A week ago I snuck into the National Alliance for Direct Support Professionals Webinar on supporting people with intellectual disability who are lesbian, gay, bi, trans, queer, or something else under the label of LGBTQ+. It felt like sneaking because I don’t work with folks with intellectual or developmental disability, directly or otherwise, but, actually, I signed up like everyone else. I’d heard about the Webinar on Dave Hingsburger‘s blog and I wanted to hear what he and the other panelists had to say.
I didn’t want to take a spot from someone who needed to be there for their work, so I signed up five minutes before it was scheduled to start, figuring that would make everything fair! :-)
Why did I go if I’m not a direct support professional? Promoting healthy sexuality for everyone is what I do. These conversations we’re having online are just the tiniest, tiniest part of what’s happening with disabled people’s sexualities in the world. If I can be a voice, no matter how small, to bring some of that into the light, I will.
I’m not going to go through all the facts and statistics they covered in this talk. They’re all in this article (this is a PDF file) from the International Journal For Direct Support Professionals.
Don’t be put off by the word journal. This one’s easy to read – not full of scholarly words and long rambly sentences. Basically, it looks like this journal is written for busy people who need the facts as quickly as possible!
But, there were a few interesting tidbits from the Webinar I’d like to share.
It shouldn’t still need saying, but people with developmental disabilities are entitled to the same rights as all people; from the journal article linked above:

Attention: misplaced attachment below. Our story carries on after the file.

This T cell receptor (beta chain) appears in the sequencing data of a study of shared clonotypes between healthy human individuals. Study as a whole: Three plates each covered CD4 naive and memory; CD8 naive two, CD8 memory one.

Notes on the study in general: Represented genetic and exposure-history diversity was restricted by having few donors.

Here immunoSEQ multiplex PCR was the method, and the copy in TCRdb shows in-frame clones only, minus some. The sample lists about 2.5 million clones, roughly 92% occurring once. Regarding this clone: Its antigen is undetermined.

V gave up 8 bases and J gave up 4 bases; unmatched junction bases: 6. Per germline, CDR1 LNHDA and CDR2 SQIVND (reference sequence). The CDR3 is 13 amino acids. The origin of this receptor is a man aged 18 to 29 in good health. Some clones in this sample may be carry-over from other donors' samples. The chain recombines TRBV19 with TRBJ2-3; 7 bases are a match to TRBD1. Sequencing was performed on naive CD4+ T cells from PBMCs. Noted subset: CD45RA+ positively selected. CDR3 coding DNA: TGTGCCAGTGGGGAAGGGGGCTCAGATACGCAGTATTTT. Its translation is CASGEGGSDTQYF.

- Sexuality and sexual expression
- Dignity and respect
- Privacy, confidentiality and freedom of association
- Access sexual education reflective of their cultural, religious and moral values
That people with intellectual disabilities haven’t been respected in these ways has lead to tremendous harm. Dave told the story of a client who had grown up in an institution, but was living in the community when Dave met him. The client was deeply depressed, though most of his care team decided he was just unmotivated. Dave and other supportive staff eventually learned that this man had had a long-term relationship with another man with intellectual disability when he lived in the institution. This man was grieving the loss of his lover. Once understanding staff members new what was going on, the lovers were reunited.
That story had a happy ending, but it just as well could not have – and the ending might not have been any happier if the couple in question was heterosexual.
The denial that people with intellectual and developmental disabilities even have a sexuality runs so deep that just asserting their desire and right to date someone can be like them “coming out” as heterosexual – met with disbelief, ridicule, rejection, punishment.